Is the Future of Investigative Journalism Partisan?

I think Steve Boriss is basically correct when he’s skeptical about the future of investigative journalism written according the View from Nowhere.

He writes, “It is becoming clear that while journalists might love investigative journalism, there is not much of a consumer market for it.” In the end, though, Boriss isn’t cynical: “America will be well served and will get valuable information from investigative journalists and their benefactors at partisan sites fulfilling their passion to make their opponents look bad.”

Boriss may have more of an explicitly political bone to pick with the “center-left establishment stance” that he sees pervading mainstream American journalism, but non-political arguments, like the one offered in Jay Rosen’s View from Nowhere, can get us to a place of sufficient agreement. We agree, more or less, that neutrality doesn’t work nearly as well as its practitioners claim—and that competitive partisanship may be better.

I do think there’s more to be said about just how partisan investigative journalism will come to thrive. This is a straightforward case of edge economics.

Stories start at the partisan edge, where the reporters or “reporters” receive ideological compensation, as it were, and therefore need less financial compensation. (In other words, political hacks are cheap.)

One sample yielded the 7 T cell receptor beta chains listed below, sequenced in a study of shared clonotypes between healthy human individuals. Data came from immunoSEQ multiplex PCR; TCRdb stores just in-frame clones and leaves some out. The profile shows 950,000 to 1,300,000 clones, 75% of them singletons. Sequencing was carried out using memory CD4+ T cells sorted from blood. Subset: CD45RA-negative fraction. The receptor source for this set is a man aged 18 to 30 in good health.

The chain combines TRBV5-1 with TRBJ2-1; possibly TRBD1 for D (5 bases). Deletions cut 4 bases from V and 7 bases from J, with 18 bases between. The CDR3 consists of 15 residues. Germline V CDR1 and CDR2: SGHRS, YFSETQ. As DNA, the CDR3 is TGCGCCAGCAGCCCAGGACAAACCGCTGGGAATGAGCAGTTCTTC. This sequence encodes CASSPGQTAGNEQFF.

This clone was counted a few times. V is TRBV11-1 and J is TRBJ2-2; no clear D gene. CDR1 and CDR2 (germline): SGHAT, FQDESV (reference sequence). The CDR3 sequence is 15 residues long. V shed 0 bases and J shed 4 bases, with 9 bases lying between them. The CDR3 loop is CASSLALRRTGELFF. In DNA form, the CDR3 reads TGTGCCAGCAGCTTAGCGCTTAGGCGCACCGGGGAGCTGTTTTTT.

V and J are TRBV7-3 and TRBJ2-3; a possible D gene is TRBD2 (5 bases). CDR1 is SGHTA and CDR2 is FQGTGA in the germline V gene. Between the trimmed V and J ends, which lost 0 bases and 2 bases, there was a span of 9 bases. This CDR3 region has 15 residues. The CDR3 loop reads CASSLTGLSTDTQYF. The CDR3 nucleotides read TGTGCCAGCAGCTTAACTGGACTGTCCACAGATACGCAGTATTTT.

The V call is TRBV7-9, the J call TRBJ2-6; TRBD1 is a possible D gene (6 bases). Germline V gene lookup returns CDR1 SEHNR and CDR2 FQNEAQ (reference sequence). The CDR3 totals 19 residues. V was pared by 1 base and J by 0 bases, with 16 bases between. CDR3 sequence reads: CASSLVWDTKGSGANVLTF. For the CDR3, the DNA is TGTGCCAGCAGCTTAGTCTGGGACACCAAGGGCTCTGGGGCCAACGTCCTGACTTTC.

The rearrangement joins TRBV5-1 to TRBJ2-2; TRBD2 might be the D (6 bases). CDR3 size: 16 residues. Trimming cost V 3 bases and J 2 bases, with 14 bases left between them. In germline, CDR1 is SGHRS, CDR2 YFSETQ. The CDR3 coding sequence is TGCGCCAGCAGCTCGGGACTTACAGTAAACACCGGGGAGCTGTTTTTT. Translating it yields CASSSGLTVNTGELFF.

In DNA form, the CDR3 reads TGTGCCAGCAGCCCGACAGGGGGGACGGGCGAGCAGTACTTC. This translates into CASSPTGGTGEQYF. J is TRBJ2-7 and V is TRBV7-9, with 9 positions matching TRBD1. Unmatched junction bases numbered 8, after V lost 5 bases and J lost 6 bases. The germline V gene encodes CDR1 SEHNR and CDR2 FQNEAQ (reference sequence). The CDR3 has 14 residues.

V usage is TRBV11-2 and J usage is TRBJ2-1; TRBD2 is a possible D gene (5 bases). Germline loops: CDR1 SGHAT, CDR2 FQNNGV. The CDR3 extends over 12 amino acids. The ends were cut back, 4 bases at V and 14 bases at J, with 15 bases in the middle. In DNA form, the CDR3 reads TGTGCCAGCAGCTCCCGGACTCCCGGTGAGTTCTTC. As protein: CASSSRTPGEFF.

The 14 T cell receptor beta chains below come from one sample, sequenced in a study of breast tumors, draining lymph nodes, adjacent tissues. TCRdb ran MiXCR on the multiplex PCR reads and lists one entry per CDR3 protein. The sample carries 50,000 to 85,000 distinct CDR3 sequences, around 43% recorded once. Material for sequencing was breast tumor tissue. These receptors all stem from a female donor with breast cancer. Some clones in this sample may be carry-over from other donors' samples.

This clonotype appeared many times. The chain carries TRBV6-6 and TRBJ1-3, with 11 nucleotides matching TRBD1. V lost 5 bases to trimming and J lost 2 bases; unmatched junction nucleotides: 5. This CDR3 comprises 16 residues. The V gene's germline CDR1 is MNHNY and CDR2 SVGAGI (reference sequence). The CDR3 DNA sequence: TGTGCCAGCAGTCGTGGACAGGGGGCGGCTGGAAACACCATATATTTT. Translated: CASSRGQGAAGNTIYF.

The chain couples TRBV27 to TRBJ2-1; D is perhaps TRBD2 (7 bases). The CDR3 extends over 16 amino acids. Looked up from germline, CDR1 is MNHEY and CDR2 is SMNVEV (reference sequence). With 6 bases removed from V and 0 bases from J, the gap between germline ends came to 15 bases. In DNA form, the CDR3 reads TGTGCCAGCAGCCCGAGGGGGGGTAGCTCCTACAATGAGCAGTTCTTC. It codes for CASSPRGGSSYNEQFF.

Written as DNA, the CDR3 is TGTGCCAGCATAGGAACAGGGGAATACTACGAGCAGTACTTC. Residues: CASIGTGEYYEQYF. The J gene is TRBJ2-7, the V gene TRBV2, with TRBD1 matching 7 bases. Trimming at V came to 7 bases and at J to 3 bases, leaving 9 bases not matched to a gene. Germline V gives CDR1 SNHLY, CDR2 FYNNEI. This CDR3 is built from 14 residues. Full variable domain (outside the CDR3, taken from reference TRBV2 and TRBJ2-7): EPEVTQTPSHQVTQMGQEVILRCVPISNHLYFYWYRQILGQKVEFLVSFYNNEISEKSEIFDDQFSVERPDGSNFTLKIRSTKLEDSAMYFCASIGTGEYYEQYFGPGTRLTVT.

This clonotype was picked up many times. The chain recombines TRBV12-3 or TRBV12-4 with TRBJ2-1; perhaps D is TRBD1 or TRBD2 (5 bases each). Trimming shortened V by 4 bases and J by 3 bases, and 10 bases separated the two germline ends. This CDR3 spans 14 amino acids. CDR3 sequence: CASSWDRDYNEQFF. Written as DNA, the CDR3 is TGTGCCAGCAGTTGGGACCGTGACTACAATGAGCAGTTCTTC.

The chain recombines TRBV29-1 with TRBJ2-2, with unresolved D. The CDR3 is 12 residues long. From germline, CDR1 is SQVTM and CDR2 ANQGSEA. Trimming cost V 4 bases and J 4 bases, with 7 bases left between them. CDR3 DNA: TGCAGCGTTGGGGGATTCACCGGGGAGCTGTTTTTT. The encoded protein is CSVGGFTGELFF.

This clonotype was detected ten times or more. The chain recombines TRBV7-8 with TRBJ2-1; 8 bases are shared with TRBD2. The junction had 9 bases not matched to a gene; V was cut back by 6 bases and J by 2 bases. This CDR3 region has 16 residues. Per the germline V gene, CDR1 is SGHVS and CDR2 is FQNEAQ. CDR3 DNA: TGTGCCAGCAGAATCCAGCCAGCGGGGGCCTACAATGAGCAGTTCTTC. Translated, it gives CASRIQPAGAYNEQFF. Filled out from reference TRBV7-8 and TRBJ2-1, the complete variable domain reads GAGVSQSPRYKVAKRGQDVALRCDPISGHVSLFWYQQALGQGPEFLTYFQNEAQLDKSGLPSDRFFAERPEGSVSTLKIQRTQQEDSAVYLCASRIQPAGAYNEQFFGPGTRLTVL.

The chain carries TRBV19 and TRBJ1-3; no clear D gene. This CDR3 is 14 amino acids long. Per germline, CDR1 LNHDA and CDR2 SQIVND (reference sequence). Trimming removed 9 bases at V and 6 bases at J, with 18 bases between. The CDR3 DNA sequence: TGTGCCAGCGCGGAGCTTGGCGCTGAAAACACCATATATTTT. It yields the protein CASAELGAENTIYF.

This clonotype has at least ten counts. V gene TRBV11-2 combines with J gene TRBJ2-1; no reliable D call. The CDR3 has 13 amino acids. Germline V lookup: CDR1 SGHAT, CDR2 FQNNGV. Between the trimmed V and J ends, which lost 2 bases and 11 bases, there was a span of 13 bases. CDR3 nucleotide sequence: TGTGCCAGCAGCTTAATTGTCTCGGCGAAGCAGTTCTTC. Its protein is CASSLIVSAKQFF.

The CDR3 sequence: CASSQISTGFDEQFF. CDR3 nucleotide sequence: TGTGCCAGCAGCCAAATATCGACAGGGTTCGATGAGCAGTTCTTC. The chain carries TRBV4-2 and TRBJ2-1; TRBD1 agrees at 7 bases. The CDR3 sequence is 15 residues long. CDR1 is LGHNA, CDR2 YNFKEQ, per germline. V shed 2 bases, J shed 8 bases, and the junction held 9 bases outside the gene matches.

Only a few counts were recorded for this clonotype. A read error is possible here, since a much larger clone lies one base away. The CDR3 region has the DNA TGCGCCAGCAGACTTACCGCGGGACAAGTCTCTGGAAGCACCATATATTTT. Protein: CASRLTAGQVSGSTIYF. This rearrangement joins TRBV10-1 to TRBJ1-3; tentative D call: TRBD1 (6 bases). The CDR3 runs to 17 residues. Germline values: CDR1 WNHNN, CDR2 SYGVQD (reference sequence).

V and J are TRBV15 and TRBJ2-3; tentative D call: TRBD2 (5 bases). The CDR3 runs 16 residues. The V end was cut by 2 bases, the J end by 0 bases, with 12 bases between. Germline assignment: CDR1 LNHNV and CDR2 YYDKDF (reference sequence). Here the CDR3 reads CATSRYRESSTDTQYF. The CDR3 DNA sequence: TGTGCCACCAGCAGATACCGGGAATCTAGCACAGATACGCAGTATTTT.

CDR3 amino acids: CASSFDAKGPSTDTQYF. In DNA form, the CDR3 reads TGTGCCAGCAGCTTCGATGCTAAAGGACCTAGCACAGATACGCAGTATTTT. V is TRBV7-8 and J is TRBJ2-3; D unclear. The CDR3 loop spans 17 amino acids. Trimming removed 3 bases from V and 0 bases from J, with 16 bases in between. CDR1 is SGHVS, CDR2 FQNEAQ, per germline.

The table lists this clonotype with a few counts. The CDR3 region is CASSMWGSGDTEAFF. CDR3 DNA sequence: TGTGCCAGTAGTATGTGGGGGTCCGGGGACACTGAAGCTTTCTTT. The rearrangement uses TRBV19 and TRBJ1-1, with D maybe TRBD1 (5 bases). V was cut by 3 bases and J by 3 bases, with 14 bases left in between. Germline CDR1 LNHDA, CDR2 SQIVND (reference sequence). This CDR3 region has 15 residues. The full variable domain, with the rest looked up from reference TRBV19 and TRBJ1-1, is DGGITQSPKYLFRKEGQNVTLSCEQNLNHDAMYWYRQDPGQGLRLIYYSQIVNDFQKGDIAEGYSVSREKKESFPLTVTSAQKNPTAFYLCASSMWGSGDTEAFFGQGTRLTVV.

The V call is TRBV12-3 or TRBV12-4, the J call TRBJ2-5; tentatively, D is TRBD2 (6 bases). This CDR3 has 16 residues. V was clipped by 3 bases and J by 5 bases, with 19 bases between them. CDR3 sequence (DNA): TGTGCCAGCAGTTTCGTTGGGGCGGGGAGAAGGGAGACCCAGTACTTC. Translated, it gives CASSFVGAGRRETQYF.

Then the network takes over, first weeding out the majority of stories that are actually spurious.

Legit cases of investigative journalism start at the partisan edge, and legit stories will tend to migrate to the center—as if guided by an invisible hand. Increasingly mainstream publishers and readers, to the extent those two capacities can be distinguished, will pull the story toward a public sphere’s political-cultural center as they deem the investigations’ conclusions legit at each step.

Each incremental publisher will exploit the political-cultural trust it has with its audience and conversants to advance the story, build a brand, and make a buck. Each incremental social reader-curator will do the same, judging the story for its legitimacy and, it if passes, sending it on to his followers, testing their open-mindedness. The social reader’s reasons may involve dispensing civic duty or earning his peers’ esteem.

The homophily that characterizes social networks will mean that mere transparency, of the kind DigiDave discusses in his comment on Boriss’s post, will be insufficient for even a legit story to jump across groups with heterogeneous ideologies. (In other words, you won’t find too many readers of the Huffington Post check out Power Line.) The process of moving incrementally from the partisan edge to the political-cultural center is one of diffusion across groups with similar ideologies. (In other words, you will find Huffington Post readers checking out Talking Points Memo, and you’ll find TPM readers checking out Andrew Sullivan, and you’ll find Andrew Sullivan readers checking out Instapundit, and, finally, you’ll find Instapundit readers checking out Power Line.)


Josh Young's Facebook profile

What I’m thinking

Error: Twitter did not respond. Please wait a few minutes and refresh this page.

What I'm saving.

RSS What I’m reading.

  • An error has occurred; the feed is probably down. Try again later.